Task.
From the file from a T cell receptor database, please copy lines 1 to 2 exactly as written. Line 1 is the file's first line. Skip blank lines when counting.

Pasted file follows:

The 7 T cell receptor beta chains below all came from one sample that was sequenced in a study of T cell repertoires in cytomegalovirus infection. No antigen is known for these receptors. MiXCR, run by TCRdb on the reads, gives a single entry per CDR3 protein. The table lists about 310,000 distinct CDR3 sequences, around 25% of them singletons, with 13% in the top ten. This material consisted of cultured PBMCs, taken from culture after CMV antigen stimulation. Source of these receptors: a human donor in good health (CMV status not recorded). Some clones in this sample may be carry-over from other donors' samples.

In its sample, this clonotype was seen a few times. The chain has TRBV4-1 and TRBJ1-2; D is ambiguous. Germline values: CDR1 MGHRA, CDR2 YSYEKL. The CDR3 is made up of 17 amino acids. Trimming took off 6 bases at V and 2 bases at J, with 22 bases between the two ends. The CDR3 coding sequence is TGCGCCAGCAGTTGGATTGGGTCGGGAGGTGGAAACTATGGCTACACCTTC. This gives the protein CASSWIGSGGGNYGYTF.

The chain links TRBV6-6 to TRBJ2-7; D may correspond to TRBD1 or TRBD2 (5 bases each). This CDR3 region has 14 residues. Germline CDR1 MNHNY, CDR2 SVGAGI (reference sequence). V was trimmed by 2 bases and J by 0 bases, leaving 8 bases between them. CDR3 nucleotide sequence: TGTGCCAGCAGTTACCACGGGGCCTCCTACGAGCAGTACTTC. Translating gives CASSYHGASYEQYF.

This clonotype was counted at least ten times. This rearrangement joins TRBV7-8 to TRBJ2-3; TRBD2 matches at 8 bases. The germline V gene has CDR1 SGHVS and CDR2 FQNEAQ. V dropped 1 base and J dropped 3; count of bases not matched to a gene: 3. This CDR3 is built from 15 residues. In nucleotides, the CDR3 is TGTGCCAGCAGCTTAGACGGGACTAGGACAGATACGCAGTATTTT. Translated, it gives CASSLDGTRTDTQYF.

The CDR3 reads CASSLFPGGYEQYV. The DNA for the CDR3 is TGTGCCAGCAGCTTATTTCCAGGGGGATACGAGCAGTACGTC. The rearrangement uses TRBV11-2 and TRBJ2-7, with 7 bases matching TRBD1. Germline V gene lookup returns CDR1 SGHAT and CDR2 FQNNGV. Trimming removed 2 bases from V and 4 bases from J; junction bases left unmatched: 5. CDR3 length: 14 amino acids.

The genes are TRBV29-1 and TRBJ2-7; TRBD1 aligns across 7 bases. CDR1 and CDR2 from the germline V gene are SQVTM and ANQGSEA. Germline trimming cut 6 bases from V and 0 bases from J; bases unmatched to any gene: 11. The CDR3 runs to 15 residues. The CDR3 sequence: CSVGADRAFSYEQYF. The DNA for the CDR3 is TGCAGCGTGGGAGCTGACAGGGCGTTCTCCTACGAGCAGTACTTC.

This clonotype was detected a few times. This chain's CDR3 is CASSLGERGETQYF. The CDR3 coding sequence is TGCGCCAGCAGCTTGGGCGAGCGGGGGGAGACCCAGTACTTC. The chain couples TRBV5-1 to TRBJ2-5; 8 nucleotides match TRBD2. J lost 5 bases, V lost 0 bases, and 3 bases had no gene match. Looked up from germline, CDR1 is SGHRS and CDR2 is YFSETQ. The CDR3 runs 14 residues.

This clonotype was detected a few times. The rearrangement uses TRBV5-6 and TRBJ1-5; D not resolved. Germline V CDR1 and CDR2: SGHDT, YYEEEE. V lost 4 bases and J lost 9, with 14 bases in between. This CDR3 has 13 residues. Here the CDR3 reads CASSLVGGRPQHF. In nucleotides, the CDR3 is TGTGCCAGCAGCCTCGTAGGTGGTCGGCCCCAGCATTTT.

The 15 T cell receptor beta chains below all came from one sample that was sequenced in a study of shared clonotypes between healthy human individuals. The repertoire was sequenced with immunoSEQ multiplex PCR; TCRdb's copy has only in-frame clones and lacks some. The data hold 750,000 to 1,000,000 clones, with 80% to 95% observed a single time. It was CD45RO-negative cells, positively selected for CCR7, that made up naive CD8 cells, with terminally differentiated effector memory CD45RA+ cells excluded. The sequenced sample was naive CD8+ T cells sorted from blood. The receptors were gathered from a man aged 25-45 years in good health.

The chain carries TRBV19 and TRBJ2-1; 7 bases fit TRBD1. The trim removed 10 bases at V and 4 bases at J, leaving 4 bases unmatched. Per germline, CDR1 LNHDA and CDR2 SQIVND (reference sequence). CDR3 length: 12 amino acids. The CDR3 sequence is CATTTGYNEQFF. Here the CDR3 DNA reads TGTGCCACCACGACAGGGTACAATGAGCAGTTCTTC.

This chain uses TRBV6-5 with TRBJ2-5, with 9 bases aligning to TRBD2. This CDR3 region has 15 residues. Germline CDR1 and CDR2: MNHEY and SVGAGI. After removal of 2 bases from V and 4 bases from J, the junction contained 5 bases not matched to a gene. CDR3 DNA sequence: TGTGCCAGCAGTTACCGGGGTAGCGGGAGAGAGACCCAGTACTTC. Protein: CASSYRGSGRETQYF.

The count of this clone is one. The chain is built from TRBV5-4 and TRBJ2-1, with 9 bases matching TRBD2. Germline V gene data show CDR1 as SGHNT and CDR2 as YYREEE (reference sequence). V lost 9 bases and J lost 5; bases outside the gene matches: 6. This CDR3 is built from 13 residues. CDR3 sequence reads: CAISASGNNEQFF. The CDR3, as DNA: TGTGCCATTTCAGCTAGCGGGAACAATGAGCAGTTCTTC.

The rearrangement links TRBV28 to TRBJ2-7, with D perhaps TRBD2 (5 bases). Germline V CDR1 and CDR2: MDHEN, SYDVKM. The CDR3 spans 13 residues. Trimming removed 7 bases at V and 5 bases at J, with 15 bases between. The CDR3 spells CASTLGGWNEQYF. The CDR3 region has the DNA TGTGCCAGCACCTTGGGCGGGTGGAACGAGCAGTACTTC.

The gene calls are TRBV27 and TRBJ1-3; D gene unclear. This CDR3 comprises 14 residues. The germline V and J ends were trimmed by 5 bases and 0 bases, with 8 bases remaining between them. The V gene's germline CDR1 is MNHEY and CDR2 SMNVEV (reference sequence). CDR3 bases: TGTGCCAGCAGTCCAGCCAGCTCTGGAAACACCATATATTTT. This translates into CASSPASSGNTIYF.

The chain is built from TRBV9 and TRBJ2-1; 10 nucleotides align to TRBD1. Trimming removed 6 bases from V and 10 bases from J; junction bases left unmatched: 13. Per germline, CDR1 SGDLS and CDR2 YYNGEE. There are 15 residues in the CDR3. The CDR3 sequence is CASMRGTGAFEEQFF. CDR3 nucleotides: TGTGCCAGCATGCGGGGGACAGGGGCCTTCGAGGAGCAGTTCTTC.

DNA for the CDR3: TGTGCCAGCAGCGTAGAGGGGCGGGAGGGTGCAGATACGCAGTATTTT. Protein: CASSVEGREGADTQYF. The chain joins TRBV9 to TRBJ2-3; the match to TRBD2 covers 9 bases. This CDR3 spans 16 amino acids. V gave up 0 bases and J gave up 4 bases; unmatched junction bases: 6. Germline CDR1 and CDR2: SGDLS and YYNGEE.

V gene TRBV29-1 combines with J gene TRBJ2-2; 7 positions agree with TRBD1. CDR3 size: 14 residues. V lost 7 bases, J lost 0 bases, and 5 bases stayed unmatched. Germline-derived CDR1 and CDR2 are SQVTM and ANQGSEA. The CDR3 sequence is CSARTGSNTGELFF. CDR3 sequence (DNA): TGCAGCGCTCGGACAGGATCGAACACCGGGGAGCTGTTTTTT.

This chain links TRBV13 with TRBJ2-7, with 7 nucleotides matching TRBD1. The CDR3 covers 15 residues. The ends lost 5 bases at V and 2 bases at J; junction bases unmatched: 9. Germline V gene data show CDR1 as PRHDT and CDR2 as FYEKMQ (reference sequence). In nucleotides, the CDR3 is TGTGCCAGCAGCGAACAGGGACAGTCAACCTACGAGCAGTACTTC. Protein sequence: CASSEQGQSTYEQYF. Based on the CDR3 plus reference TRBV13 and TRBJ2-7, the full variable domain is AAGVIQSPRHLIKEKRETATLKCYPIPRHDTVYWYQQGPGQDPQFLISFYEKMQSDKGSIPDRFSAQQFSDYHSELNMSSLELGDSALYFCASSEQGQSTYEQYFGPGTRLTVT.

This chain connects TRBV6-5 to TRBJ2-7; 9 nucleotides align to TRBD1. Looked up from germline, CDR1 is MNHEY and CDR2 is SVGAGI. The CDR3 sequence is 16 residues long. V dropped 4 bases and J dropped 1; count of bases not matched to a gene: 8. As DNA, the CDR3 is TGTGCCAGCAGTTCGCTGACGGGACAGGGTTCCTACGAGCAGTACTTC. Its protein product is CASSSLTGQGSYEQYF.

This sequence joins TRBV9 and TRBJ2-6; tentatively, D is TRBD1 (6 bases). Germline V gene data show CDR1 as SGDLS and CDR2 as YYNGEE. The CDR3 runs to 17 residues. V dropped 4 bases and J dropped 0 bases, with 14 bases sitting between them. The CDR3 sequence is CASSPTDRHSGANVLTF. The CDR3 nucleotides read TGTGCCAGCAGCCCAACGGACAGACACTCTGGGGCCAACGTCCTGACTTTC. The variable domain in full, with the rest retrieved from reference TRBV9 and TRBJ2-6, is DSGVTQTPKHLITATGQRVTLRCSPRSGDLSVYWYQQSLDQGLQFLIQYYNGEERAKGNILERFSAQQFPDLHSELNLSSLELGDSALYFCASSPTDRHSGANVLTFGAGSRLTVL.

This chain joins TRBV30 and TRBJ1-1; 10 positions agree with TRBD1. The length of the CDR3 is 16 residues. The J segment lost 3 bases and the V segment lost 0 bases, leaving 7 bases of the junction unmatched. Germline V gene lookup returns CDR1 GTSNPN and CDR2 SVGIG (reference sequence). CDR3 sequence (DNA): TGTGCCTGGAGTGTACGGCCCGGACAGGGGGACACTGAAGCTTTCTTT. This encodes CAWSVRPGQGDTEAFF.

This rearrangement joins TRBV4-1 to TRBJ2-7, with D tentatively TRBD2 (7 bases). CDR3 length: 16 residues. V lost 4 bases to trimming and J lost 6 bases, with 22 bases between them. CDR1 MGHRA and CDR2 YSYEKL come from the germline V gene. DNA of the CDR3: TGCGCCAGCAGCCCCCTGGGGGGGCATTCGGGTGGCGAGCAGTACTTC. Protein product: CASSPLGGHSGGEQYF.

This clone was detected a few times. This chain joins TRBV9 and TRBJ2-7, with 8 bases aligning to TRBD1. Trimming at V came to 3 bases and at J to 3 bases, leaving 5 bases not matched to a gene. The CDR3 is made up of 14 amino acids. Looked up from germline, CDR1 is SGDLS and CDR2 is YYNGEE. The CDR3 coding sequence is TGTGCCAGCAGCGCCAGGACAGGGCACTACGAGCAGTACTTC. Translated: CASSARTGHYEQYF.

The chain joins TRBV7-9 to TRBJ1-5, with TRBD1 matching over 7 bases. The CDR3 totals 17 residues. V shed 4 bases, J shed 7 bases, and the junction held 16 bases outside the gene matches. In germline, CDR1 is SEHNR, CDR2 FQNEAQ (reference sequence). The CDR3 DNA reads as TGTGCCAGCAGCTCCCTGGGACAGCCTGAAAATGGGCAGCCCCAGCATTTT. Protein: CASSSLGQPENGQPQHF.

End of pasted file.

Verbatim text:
The 7 T cell receptor beta chains below all came from one sample that was sequenced in a study of T cell repertoires in cytomegalovirus infection. No antigen is known for these receptors. MiXCR, run by TCRdb on the reads, gives a single entry per CDR3 protein. The table lists about 310,000 distinct CDR3 sequences, around 25% of them singletons, with 13% in the top ten. This material consisted of cultured PBMCs, taken from culture after CMV antigen stimulation. Source of these receptors: a human donor in good health (CMV status not recorded). Some clones in this sample may be carry-over from other donors' samples.

In its sample, this clonotype was seen a few times. The chain has TRBV4-1 and TRBJ1-2; D is ambiguous. Germline values: CDR1 MGHRA, CDR2 YSYEKL. The CDR3 is made up of 17 amino acids. Trimming took off 6 bases at V and 2 bases at J, with 22 bases between the two ends. The CDR3 coding sequence is TGCGCCAGCAGTTGGATTGGGTCGGGAGGTGGAAACTATGGCTACACCTTC. This gives the protein CASSWIGSGGGNYGYTF.